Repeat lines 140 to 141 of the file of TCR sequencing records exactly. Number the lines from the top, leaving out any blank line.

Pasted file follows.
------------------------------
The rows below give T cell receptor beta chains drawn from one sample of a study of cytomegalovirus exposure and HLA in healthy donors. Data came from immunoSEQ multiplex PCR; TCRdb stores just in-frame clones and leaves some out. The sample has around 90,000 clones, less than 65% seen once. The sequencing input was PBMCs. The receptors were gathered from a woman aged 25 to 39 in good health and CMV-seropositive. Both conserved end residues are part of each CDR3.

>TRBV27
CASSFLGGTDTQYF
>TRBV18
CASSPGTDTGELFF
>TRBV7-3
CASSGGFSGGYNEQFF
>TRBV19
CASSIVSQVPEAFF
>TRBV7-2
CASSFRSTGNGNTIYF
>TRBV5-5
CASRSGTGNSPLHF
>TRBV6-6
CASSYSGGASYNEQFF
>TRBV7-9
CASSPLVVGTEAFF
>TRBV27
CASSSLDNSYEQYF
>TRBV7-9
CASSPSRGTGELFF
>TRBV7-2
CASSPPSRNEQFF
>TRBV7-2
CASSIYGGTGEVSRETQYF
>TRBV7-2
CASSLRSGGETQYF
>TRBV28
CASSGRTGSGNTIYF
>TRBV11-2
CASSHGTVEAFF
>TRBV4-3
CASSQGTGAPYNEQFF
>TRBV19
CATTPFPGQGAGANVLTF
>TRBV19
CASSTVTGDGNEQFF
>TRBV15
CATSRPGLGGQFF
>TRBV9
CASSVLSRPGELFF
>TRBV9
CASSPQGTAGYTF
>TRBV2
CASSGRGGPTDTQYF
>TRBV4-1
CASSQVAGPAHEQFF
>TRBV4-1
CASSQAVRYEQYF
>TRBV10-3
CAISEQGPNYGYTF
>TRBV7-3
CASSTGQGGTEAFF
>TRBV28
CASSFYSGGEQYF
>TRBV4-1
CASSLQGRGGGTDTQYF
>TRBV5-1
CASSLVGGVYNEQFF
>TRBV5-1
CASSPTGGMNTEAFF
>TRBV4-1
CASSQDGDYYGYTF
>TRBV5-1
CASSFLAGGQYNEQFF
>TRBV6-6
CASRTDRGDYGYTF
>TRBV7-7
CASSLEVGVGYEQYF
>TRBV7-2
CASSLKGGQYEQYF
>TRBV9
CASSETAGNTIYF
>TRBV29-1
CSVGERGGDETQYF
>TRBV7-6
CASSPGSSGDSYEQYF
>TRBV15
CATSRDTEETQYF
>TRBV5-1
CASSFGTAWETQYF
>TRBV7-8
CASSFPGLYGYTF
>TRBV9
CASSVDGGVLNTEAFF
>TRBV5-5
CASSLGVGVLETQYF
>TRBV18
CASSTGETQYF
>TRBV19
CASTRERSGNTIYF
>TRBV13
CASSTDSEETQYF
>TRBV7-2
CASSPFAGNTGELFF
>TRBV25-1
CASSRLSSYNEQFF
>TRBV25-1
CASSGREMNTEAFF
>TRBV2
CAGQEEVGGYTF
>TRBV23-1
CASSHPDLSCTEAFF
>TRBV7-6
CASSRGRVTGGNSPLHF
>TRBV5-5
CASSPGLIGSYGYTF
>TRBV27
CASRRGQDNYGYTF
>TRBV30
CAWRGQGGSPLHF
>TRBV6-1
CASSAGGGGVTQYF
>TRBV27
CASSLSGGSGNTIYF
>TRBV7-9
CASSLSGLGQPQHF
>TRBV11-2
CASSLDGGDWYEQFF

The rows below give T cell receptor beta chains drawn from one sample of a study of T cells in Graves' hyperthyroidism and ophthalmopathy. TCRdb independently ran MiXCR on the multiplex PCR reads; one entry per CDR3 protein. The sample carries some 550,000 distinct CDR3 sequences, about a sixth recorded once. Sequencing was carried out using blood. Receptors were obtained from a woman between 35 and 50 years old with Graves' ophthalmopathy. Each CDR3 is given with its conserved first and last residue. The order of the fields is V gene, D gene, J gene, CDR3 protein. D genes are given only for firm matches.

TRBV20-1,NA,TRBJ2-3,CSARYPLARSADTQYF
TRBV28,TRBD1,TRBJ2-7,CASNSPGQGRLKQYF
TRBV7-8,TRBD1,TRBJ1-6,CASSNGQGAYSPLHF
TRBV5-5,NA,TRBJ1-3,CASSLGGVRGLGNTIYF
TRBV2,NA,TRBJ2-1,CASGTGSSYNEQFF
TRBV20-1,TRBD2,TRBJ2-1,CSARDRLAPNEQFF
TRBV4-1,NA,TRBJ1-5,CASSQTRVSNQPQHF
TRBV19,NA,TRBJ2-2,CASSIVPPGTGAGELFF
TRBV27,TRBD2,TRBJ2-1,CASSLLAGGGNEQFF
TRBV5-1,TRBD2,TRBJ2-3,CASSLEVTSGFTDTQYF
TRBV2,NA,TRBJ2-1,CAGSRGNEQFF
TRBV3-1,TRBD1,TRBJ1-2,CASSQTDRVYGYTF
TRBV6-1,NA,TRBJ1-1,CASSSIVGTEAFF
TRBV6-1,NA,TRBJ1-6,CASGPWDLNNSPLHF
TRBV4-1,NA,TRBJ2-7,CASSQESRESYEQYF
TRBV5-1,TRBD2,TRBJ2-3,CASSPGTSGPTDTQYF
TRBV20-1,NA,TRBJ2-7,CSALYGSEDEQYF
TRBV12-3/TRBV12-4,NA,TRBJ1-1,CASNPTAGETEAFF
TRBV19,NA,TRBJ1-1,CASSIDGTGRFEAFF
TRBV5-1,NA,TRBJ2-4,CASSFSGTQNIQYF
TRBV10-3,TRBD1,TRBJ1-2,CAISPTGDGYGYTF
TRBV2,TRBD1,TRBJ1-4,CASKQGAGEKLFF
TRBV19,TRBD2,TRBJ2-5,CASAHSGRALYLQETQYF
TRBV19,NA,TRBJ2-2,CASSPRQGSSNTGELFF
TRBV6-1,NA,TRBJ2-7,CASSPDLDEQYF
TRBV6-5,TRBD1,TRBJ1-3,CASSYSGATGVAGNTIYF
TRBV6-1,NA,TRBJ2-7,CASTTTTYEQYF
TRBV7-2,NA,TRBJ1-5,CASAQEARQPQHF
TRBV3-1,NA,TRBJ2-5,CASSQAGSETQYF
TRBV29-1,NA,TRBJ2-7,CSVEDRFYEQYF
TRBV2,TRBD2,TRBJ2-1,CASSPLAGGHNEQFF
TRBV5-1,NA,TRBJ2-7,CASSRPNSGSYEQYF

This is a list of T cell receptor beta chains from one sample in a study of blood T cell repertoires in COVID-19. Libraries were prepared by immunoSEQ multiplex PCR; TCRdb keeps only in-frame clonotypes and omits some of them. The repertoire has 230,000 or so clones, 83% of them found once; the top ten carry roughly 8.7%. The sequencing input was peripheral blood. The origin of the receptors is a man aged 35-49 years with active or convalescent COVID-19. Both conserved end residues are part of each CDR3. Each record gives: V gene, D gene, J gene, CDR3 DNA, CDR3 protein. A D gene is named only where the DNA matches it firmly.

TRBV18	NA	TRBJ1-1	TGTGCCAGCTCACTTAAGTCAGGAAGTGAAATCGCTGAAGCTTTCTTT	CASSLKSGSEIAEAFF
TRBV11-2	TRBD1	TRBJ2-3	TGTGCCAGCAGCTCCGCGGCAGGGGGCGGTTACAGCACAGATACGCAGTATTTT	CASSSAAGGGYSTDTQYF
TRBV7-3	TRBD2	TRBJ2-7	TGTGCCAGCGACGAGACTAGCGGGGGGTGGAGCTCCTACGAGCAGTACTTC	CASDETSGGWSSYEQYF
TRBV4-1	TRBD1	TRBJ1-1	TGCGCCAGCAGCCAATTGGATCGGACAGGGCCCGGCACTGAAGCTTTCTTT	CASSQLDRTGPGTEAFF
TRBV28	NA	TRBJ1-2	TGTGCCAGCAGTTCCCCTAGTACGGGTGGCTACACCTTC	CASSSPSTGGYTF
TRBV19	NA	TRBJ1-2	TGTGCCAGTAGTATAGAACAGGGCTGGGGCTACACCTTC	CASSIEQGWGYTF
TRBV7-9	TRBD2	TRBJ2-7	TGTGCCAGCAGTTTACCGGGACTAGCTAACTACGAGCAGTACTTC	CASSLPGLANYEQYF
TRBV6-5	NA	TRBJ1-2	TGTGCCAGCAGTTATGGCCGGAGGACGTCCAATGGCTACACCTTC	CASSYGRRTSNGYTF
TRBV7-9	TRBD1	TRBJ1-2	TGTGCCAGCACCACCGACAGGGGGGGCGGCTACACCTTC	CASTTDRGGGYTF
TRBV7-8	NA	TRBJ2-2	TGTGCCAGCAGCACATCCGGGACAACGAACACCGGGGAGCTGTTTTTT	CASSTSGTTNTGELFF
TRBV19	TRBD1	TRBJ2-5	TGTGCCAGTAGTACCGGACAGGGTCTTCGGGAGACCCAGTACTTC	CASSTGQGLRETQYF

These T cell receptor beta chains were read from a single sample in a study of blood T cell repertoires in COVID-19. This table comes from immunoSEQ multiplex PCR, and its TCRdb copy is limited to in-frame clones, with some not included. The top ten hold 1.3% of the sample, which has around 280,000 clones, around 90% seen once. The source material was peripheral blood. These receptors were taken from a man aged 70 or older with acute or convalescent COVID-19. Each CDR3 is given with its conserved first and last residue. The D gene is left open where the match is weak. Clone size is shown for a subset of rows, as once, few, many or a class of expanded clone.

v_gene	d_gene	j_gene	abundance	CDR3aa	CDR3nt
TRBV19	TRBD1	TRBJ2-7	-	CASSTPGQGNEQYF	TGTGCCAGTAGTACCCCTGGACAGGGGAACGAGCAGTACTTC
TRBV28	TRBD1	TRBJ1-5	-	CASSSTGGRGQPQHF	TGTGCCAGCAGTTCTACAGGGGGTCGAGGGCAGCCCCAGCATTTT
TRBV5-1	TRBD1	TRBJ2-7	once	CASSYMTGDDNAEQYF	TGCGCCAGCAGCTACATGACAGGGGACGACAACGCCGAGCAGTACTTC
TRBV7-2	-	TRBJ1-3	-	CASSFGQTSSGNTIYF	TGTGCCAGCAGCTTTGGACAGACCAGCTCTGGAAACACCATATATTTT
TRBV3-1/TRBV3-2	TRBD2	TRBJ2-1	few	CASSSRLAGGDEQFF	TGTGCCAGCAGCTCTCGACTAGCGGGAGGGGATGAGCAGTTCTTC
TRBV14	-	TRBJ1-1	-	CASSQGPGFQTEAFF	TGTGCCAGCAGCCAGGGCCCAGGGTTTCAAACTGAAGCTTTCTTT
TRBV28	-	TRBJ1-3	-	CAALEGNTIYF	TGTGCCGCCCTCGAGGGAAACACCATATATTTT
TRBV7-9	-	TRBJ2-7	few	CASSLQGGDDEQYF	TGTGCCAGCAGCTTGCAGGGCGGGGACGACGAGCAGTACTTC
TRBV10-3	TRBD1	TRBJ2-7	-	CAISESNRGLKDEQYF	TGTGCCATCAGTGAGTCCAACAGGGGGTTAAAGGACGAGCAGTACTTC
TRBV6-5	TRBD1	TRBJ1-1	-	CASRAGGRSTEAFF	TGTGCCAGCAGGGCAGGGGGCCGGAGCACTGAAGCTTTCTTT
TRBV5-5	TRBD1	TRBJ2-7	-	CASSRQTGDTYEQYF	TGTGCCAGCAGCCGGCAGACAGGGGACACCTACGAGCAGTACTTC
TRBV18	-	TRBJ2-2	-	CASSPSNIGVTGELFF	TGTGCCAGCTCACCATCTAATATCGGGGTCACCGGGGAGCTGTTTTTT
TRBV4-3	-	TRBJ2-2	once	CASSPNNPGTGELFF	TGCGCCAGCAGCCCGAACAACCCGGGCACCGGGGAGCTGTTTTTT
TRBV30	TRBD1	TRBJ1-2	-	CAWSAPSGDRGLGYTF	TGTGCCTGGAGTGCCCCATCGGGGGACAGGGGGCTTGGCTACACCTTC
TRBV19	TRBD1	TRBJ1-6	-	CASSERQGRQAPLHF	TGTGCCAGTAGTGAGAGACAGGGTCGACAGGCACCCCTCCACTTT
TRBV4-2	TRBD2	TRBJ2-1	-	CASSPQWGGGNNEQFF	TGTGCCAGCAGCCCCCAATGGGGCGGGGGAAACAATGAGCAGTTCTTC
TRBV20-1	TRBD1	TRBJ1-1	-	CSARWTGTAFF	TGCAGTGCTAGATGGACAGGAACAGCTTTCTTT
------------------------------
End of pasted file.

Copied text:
TRBV5-1,NA,TRBJ2-4,CASSFSGTQNIQYF
TRBV10-3,TRBD1,TRBJ1-2,CAISPTGDGYGYTF